Flares- All I need to know!^

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Paul Barrett
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Flares- All I need to know!^

Post by Paul Barrett » Thu Feb 03, 2011 8:38 am

On a big trip what flares should I carry ? How and when are the different types used ? Night and day, para-flares, orange smoke, hand held . I am a little confused. Where can i get instruction if i have never used one before ?

Any advice is well received
.
Paul

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Yakdiver
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Re: Flares- All I need to know!

Post by Yakdiver » Thu Feb 03, 2011 12:25 pm

I have a red MK 8 52900
orange MK 8 53920
day and night flare MK 8 55970
http://www.pwss.com/AllProduct.aspx
Name Richard
Point 65n Sea Cruiser
Ocean Prowler

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Jim
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Re: Flares- All I need to know!

Post by Jim » Thu Feb 03, 2011 1:21 pm

Firstly I will assume that flares are just one of your emergency communication systems, if not search for threads on VHF radio, EPIRB and also programme local coastguard station phone numbers into your mobile phone, you might be surprised how often it works around the coast.

All flares have pictorial instructions on the case so anybody should be able to use them. It is well worth looking at them before you need to use them though.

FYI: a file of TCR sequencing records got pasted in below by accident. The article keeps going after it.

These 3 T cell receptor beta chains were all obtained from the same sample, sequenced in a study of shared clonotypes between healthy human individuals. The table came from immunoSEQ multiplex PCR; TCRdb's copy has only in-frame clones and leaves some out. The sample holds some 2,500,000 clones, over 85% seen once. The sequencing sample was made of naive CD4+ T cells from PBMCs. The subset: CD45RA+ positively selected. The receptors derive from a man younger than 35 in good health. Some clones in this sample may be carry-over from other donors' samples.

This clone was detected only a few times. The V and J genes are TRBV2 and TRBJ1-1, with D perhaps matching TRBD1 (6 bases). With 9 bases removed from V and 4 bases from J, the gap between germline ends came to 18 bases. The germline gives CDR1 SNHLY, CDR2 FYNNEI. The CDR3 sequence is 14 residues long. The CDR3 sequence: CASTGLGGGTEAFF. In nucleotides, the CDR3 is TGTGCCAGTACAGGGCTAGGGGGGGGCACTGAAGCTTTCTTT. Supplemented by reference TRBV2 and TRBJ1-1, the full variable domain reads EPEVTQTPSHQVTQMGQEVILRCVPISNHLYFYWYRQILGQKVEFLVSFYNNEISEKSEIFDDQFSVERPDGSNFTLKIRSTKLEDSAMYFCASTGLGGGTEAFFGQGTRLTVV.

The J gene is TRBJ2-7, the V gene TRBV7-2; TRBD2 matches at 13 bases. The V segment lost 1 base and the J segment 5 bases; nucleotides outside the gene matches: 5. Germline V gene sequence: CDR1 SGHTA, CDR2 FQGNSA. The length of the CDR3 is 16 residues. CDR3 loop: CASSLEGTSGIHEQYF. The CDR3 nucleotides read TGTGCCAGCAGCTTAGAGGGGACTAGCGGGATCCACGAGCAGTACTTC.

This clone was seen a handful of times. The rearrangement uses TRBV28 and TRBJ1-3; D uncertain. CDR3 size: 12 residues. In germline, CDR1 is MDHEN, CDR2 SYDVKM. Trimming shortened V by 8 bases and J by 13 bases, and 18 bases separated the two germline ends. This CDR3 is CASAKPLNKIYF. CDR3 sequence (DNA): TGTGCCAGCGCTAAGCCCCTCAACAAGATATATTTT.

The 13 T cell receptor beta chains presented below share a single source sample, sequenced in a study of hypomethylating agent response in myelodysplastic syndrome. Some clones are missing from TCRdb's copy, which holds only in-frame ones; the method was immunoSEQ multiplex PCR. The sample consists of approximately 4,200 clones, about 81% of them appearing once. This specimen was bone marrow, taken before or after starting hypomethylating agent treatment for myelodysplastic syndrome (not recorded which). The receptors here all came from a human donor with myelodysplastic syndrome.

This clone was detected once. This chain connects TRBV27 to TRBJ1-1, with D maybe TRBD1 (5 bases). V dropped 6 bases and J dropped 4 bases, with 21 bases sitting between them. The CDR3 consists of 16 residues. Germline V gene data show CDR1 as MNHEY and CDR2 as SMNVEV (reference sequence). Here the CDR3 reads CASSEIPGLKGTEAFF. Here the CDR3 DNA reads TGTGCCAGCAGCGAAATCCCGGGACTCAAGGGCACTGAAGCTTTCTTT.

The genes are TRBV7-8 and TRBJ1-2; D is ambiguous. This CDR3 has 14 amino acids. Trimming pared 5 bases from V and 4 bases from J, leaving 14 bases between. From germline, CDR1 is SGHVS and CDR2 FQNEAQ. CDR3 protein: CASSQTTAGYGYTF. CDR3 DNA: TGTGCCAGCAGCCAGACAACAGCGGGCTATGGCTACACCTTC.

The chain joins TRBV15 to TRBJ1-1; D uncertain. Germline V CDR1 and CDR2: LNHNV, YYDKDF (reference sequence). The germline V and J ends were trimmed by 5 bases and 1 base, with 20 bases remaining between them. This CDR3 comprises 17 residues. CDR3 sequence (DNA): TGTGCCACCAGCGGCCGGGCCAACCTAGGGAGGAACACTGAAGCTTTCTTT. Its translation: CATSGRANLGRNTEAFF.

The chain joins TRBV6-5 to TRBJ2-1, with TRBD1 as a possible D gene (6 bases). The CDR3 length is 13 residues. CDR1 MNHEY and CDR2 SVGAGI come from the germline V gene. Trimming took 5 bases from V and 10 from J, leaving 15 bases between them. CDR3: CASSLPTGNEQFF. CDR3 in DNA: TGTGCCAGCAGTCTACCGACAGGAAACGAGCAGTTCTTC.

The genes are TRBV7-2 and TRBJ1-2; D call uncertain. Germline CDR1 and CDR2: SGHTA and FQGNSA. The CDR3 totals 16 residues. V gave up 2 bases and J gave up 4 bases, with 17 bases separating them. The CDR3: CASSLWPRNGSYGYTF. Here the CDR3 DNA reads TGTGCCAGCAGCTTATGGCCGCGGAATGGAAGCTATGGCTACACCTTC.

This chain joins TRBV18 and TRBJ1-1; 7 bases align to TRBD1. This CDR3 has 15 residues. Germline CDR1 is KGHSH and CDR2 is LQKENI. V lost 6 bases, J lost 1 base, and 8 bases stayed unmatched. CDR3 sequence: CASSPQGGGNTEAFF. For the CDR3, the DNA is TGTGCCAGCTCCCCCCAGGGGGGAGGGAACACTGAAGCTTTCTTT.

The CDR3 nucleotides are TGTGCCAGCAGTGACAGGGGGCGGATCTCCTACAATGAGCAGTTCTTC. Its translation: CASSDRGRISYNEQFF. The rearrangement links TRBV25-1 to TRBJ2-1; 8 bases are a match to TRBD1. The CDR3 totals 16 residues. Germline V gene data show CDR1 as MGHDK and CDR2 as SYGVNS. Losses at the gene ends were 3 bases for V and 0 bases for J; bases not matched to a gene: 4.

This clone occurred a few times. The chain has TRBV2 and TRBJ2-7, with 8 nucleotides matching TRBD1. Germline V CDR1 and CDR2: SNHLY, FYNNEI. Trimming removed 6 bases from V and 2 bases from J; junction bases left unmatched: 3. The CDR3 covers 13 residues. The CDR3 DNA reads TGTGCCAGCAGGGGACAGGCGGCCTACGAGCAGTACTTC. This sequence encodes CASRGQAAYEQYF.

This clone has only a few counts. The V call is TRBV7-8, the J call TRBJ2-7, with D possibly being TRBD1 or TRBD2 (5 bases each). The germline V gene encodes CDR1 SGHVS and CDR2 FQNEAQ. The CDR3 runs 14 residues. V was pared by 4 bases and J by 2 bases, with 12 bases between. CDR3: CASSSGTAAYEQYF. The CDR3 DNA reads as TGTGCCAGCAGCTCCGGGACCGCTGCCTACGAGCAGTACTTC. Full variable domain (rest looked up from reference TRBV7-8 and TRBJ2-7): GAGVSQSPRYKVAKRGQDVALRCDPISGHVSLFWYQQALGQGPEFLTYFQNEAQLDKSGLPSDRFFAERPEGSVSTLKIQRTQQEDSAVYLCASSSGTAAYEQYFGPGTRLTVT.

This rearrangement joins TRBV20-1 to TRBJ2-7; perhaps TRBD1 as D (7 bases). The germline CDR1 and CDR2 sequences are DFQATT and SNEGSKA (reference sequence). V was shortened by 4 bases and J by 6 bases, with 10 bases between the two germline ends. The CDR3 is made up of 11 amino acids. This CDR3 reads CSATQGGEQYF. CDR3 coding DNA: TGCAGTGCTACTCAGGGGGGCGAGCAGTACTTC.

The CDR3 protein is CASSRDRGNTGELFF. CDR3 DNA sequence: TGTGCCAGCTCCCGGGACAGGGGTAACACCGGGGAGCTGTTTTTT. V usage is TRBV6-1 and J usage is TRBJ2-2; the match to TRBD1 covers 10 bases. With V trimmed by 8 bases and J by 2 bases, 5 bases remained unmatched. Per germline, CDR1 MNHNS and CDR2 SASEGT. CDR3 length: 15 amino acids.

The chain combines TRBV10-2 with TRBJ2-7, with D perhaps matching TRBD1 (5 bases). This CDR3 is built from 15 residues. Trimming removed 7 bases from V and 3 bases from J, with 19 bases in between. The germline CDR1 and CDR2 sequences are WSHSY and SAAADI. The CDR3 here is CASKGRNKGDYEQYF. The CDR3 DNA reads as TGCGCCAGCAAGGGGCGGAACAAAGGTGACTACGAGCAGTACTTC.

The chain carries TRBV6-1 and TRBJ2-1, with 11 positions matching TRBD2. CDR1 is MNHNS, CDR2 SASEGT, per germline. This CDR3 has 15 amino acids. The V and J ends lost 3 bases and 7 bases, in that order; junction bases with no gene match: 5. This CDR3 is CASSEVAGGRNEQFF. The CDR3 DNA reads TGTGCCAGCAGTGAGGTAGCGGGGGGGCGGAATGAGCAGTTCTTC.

Broadly speaking there are 2 kinds of flare we are most interested in, some people are interested in 3.

1) Flares for signalling that you are in distress, i.e. raising the alarm. These flares need to be seen from as far away as possible by people not necessarily looking for them. The favourite is therefore a red parachute rocket flare, the rocket launches out of the tube (so make sure you point it away from you) to a great height before the parachute opens allowing the burning flare to float gently down, they burn for around 60 seconds. It is generally accepted that you should launch a second flare a minute or so after the first one burns out so anyone that caught aglimpse and was unsure if it was really a flare, will be able to confirm the sighting before calling for help. Parachute rockets are big and expensive, so a lot of people use miniflares instead. These also launch but to a lesser height with a shorter burn time, the big advantage is that you get 6 (or 8, I forget and I see them every week when I dry them out) in a compact rubber case with a launching device. You can therefore launch 2 in quick succession, and if there is no response after a while, you can launch 2 more, and so on. There used to be other variations like Very Pistols and such, but since these need a firearms license they are of no interest.

2) Pinpoint flares for helping rescuers home in on your position once the alarm has been raised. These constitute hand held red flares and hand held orange smoke devices. The smoke is for use by day and the flares by night (you can buy a day/night signal which has a flare at one end and a smoke at the other, triggered separately as required). Most people carry a couple of each, although it looks as though some of the laser flares might soon take over if they get suitable approvals. Other useful pinpoint devices are strobe lights, torches and even the good old whistle. Using directional antennae it is possible to triangulate the location of a VHF radio broadcast, so once rescue is near, just talking to the search craft/coastguard on the radio can help them locate you. Don't forget that flares burn very hot and may spit phosphorous so need to be held at arms length during the burn.